Why Bernie Sanders Must Tout His Stellar LGBT Rights Record If He Wants To Win

Democratic presidential candidate, Sen. Bernie Sanders, I-Vt. gestures during a question and answer session after a speech at
Democratic presidential candidate, Sen. Bernie Sanders, I-Vt. gestures during a question and answer session after a speech at Liberty University in Lynchburg, Va., Monday, Sept. 14, 2015. (AP Photo/Steve Helber)

It's been the belief of some political journalists for a while now that Hillary Clinton has wrapped up the LGBT vote. But that thinking is beginning to fray as some major LGBT donors look at a possible run by Joe Biden, and as reports suggest discontent over Clinton's perceived lack of enthusiasm in taking on big challenges ahead to ensure full equality. Some donors and activists expressed concern to Alex Seitz-Wald at that the Clinton campaign still hasn't hired an LGBT outreach coordinator while it has done so with other key constituencies, from African-Americans to organized labor:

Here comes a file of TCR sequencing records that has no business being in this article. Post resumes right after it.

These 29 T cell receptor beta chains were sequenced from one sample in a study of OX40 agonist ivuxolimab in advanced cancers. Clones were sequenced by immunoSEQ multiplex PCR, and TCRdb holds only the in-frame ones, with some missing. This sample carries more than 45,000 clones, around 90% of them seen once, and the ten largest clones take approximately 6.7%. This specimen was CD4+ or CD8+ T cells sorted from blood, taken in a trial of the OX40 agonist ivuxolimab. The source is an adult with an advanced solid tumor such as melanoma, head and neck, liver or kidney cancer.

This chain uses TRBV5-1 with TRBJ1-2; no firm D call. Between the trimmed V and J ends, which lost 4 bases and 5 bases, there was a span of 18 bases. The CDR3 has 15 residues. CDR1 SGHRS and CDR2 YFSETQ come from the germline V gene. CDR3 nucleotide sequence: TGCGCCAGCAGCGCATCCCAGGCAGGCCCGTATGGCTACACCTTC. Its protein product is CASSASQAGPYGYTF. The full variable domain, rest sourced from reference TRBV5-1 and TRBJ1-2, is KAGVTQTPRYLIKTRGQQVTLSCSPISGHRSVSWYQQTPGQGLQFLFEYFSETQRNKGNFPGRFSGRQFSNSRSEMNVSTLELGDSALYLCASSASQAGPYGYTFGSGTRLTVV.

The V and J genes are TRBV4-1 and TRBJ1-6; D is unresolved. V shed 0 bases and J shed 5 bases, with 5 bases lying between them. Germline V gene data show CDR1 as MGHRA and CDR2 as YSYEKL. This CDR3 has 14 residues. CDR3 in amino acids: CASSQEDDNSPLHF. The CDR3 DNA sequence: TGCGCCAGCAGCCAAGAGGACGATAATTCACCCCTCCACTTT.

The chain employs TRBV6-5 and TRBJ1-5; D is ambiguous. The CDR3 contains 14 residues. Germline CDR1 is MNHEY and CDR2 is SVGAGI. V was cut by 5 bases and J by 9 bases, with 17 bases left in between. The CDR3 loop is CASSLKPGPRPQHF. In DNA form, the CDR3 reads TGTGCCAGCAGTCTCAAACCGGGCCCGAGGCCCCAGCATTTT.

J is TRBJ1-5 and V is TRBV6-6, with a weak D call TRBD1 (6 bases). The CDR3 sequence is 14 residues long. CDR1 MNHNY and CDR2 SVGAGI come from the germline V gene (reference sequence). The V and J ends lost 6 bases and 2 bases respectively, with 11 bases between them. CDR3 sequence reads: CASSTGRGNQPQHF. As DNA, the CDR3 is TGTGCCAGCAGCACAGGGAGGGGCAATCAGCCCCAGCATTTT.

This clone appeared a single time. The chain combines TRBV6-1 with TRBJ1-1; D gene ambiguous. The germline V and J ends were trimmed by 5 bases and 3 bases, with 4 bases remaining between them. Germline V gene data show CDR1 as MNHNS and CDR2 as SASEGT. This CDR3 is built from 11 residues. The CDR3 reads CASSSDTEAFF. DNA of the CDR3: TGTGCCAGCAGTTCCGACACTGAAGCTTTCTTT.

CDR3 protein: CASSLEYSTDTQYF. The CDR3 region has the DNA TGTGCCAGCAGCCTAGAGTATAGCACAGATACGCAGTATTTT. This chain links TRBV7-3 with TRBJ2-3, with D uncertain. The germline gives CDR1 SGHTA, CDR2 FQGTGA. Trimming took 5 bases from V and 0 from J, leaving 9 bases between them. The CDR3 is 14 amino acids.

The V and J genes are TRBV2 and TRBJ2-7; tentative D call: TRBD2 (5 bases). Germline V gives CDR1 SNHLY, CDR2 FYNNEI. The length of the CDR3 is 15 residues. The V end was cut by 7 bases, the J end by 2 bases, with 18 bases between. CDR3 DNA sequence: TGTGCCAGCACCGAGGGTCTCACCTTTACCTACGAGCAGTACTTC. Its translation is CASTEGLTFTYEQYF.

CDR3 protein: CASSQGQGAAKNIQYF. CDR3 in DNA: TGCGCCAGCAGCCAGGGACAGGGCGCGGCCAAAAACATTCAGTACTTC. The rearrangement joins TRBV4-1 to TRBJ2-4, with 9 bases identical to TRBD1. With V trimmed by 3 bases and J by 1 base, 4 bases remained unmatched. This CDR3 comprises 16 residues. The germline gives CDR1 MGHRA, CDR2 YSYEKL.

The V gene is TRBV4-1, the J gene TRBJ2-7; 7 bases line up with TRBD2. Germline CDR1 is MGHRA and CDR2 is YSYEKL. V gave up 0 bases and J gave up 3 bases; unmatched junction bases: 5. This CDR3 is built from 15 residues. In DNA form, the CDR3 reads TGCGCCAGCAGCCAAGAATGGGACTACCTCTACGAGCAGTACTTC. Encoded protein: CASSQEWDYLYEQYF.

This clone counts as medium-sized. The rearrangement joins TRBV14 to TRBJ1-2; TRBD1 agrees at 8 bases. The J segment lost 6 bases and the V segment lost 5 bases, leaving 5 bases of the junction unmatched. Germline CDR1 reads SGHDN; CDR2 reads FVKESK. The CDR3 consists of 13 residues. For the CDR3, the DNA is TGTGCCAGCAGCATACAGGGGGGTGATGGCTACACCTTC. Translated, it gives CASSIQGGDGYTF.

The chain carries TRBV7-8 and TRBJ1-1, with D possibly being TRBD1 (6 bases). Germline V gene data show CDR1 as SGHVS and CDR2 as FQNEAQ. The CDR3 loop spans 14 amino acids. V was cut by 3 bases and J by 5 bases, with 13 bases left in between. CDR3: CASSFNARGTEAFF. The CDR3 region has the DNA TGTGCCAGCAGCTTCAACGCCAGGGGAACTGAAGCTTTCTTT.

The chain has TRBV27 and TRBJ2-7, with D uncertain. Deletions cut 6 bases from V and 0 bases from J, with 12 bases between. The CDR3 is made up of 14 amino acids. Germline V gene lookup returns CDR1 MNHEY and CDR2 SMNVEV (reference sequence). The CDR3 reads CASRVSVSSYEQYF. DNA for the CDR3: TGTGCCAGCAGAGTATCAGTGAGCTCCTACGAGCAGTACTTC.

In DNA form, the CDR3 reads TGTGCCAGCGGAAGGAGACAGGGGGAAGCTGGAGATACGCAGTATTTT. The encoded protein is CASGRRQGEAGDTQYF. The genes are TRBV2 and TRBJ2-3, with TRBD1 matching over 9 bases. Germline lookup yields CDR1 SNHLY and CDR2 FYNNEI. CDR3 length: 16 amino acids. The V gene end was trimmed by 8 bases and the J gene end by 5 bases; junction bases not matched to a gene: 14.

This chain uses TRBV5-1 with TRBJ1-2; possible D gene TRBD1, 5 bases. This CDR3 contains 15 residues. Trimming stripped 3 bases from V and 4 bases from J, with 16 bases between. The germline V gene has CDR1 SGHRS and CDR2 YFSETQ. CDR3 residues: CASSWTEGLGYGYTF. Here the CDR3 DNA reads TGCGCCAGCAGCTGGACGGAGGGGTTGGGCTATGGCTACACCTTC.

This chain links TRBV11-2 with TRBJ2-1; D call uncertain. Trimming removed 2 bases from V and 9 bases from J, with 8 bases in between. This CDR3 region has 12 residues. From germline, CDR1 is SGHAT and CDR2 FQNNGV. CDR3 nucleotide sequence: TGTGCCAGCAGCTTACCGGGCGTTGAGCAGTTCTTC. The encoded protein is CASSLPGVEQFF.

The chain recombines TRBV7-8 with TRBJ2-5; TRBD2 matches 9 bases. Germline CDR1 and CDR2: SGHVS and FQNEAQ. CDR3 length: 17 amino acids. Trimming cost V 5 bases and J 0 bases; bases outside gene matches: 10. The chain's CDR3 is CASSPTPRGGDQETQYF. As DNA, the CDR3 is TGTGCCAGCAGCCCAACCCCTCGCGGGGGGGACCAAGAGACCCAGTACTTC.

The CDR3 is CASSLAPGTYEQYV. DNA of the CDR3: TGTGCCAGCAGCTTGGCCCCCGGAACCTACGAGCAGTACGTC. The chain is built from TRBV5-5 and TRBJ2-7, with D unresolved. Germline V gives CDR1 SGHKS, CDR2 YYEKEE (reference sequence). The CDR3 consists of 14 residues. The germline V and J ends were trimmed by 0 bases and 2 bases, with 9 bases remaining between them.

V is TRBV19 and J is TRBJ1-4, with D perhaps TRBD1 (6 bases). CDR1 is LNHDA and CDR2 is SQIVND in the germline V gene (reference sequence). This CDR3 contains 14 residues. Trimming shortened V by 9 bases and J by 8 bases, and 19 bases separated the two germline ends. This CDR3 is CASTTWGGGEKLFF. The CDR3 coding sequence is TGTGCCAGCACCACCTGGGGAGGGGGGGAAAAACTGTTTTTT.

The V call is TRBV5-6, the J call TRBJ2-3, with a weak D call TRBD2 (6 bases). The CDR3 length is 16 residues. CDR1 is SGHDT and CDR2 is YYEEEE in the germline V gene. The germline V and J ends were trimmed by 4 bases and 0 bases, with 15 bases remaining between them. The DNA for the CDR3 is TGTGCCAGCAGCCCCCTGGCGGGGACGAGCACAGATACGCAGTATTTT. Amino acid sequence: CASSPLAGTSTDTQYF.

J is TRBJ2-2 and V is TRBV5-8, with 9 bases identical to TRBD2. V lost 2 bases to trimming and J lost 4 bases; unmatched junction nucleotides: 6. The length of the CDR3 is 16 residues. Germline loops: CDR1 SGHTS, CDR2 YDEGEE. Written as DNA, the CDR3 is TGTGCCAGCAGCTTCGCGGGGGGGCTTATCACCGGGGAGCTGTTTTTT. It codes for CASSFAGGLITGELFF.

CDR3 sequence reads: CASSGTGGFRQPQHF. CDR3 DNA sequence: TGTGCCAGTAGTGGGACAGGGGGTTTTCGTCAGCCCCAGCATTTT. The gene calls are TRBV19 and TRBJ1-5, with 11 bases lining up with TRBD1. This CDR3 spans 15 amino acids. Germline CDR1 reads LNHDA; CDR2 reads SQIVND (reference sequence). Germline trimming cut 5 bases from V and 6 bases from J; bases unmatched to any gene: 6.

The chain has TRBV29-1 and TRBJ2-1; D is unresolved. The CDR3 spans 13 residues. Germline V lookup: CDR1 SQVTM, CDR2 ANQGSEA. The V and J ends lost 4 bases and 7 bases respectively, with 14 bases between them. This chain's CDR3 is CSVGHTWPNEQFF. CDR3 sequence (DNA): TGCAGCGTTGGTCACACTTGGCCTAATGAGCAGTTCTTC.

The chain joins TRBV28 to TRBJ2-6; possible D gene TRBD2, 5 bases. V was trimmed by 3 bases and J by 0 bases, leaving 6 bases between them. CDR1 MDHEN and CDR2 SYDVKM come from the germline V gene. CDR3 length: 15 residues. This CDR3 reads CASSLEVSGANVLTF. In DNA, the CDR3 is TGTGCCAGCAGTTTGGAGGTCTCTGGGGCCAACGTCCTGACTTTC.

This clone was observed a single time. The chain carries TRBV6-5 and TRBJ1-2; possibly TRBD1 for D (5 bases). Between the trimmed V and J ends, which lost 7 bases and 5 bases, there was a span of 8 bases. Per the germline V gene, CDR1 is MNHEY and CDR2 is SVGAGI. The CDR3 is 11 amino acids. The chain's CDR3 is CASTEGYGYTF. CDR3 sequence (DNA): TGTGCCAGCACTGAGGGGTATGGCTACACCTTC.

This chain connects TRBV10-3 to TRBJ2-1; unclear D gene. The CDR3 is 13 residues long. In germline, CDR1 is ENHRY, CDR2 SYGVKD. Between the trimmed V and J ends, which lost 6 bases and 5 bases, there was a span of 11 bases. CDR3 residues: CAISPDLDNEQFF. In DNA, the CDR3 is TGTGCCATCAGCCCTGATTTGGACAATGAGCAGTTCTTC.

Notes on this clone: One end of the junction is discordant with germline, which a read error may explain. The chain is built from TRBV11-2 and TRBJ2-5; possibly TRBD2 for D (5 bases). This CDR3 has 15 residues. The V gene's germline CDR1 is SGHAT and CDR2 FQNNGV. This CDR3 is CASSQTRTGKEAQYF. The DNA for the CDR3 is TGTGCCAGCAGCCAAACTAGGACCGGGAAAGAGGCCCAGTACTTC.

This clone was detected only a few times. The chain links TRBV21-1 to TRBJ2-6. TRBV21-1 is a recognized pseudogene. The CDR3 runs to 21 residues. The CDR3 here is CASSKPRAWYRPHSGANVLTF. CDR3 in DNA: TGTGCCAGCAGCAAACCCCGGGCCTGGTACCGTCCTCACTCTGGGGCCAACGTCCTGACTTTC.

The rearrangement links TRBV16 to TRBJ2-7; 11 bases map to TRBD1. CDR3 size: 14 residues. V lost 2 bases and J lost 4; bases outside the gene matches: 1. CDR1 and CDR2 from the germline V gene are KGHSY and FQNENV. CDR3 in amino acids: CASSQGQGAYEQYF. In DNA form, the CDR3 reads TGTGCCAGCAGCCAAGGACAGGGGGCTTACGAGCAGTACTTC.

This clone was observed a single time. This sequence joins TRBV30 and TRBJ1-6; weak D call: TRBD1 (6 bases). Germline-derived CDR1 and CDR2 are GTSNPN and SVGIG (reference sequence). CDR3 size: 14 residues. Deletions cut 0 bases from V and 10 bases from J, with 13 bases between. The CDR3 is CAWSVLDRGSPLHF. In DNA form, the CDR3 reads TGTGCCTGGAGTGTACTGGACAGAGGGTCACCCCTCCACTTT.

"People are frustrated. They want the candidate to succeed. But they also want to feel that there's forward momentum," said a person familiar with the thinking of some major LGBT donors, who spoke on the condition of anonymity so as not to damage relations with the campaign. "The idea that after marriage, everything's solved is a very dangerous idea."

Bernie Sanders can quickly and easily take advantage of that frustration at a time when Clinton is vulnerable for other reasons and as he is surging in the polls in New Hampshire and Iowa. All he has to do is talk about his impeccable, incomparable record on LGBT equality that dates back over 20 years. Bafflingly, the Vermont senator largely hasn't done so. Intentionally or not, he's obscured or hidden that record at a time when an influential, politically organized constituency that raises lots of money for candidates can help put him over the top.